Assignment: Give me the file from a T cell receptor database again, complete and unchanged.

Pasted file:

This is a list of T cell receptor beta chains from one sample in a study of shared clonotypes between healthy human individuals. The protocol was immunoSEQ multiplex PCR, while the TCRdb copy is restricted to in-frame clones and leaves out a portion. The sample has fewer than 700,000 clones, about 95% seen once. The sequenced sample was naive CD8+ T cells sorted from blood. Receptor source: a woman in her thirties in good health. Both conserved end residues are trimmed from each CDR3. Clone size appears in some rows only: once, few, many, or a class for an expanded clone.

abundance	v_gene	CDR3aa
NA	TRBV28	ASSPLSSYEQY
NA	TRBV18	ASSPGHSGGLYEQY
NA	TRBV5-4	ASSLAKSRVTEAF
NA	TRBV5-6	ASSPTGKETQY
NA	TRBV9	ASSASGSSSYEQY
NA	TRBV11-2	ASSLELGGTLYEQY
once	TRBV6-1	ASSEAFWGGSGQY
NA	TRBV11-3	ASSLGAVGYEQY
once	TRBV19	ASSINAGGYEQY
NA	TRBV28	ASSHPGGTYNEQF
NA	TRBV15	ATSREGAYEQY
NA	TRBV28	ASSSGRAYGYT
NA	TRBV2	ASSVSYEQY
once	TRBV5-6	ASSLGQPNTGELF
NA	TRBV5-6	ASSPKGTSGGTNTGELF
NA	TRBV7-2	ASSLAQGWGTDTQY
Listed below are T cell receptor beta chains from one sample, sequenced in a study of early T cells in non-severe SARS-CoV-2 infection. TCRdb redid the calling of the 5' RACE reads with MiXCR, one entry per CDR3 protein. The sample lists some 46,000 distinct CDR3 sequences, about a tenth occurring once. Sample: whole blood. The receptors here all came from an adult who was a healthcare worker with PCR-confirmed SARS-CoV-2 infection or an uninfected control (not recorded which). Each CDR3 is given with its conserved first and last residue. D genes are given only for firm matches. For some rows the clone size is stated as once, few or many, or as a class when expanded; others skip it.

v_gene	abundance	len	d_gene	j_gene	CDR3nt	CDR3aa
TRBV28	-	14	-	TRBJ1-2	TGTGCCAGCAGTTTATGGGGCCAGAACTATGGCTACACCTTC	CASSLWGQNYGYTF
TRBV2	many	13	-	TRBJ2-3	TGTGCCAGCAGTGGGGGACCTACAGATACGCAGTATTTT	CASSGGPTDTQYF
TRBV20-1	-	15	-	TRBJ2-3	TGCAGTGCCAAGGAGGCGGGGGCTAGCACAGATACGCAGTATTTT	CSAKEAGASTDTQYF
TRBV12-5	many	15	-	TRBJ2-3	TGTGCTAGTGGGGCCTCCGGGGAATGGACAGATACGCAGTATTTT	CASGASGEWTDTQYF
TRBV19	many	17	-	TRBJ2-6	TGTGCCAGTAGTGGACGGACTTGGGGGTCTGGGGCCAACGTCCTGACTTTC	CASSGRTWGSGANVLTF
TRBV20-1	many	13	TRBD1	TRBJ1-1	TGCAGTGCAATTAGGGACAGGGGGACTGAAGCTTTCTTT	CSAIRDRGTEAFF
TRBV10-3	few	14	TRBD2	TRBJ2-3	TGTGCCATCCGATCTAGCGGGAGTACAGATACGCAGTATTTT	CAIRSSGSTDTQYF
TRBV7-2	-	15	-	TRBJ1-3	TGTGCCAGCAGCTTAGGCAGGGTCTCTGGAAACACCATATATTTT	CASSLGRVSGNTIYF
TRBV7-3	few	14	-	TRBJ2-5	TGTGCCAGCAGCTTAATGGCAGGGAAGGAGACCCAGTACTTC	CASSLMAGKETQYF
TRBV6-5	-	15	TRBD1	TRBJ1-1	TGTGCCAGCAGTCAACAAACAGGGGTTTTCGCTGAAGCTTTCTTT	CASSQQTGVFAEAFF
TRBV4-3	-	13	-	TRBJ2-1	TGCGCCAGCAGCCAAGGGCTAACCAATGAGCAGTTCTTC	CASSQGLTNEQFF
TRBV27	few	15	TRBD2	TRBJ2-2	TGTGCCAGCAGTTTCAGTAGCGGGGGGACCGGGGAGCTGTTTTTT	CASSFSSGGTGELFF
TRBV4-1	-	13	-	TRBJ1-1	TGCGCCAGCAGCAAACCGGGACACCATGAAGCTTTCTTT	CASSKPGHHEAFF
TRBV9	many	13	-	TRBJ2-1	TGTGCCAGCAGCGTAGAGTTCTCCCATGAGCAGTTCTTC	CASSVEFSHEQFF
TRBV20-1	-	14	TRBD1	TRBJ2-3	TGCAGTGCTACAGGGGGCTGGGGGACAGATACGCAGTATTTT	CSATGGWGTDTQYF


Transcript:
This is a list of T cell receptor beta chains from one sample in a study of shared clonotypes between healthy human individuals. The protocol was immunoSEQ multiplex PCR, while the TCRdb copy is restricted to in-frame clones and leaves out a portion. The sample has fewer than 700,000 clones, about 95% seen once. The sequenced sample was naive CD8+ T cells sorted from blood. Receptor source: a woman in her thirties in good health. Both conserved end residues are trimmed from each CDR3. Clone size appears in some rows only: once, few, many, or a class for an expanded clone.

abundance	v_gene	CDR3aa
NA	TRBV28	ASSPLSSYEQY
NA	TRBV18	ASSPGHSGGLYEQY
NA	TRBV5-4	ASSLAKSRVTEAF
NA	TRBV5-6	ASSPTGKETQY
NA	TRBV9	ASSASGSSSYEQY
NA	TRBV11-2	ASSLELGGTLYEQY
once	TRBV6-1	ASSEAFWGGSGQY
NA	TRBV11-3	ASSLGAVGYEQY
once	TRBV19	ASSINAGGYEQY
NA	TRBV28	ASSHPGGTYNEQF
NA	TRBV15	ATSREGAYEQY
NA	TRBV28	ASSSGRAYGYT
NA	TRBV2	ASSVSYEQY
once	TRBV5-6	ASSLGQPNTGELF
NA	TRBV5-6	ASSPKGTSGGTNTGELF
NA	TRBV7-2	ASSLAQGWGTDTQY
Listed below are T cell receptor beta chains from one sample, sequenced in a study of early T cells in non-severe SARS-CoV-2 infection. TCRdb redid the calling of the 5' RACE reads with MiXCR, one entry per CDR3 protein. The sample lists some 46,000 distinct CDR3 sequences, about a tenth occurring once. Sample: whole blood. The receptors here all came from an adult who was a healthcare worker with PCR-confirmed SARS-CoV-2 infection or an uninfected control (not recorded which). Each CDR3 is given with its conserved first and last residue. D genes are given only for firm matches. For some rows the clone size is stated as once, few or many, or as a class when expanded; others skip it.

v_gene	abundance	len	d_gene	j_gene	CDR3nt	CDR3aa
TRBV28	-	14	-	TRBJ1-2	TGTGCCAGCAGTTTATGGGGCCAGAACTATGGCTACACCTTC	CASSLWGQNYGYTF
TRBV2	many	13	-	TRBJ2-3	TGTGCCAGCAGTGGGGGACCTACAGATACGCAGTATTTT	CASSGGPTDTQYF
TRBV20-1	-	15	-	TRBJ2-3	TGCAGTGCCAAGGAGGCGGGGGCTAGCACAGATACGCAGTATTTT	CSAKEAGASTDTQYF
TRBV12-5	many	15	-	TRBJ2-3	TGTGCTAGTGGGGCCTCCGGGGAATGGACAGATACGCAGTATTTT	CASGASGEWTDTQYF
TRBV19	many	17	-	TRBJ2-6	TGTGCCAGTAGTGGACGGACTTGGGGGTCTGGGGCCAACGTCCTGACTTTC	CASSGRTWGSGANVLTF
TRBV20-1	many	13	TRBD1	TRBJ1-1	TGCAGTGCAATTAGGGACAGGGGGACTGAAGCTTTCTTT	CSAIRDRGTEAFF
TRBV10-3	few	14	TRBD2	TRBJ2-3	TGTGCCATCCGATCTAGCGGGAGTACAGATACGCAGTATTTT	CAIRSSGSTDTQYF
TRBV7-2	-	15	-	TRBJ1-3	TGTGCCAGCAGCTTAGGCAGGGTCTCTGGAAACACCATATATTTT	CASSLGRVSGNTIYF
TRBV7-3	few	14	-	TRBJ2-5	TGTGCCAGCAGCTTAATGGCAGGGAAGGAGACCCAGTACTTC	CASSLMAGKETQYF
TRBV6-5	-	15	TRBD1	TRBJ1-1	TGTGCCAGCAGTCAACAAACAGGGGTTTTCGCTGAAGCTTTCTTT	CASSQQTGVFAEAFF
TRBV4-3	-	13	-	TRBJ2-1	TGCGCCAGCAGCCAAGGGCTAACCAATGAGCAGTTCTTC	CASSQGLTNEQFF
TRBV27	few	15	TRBD2	TRBJ2-2	TGTGCCAGCAGTTTCAGTAGCGGGGGGACCGGGGAGCTGTTTTTT	CASSFSSGGTGELFF
TRBV4-1	-	13	-	TRBJ1-1	TGCGCCAGCAGCAAACCGGGACACCATGAAGCTTTCTTT	CASSKPGHHEAFF
TRBV9	many	13	-	TRBJ2-1	TGTGCCAGCAGCGTAGAGTTCTCCCATGAGCAGTTCTTC	CASSVEFSHEQFF
TRBV20-1	-	14	TRBD1	TRBJ2-3	TGCAGTGCTACAGGGGGCTGGGGGACAGATACGCAGTATTTT	CSATGGWGTDTQYF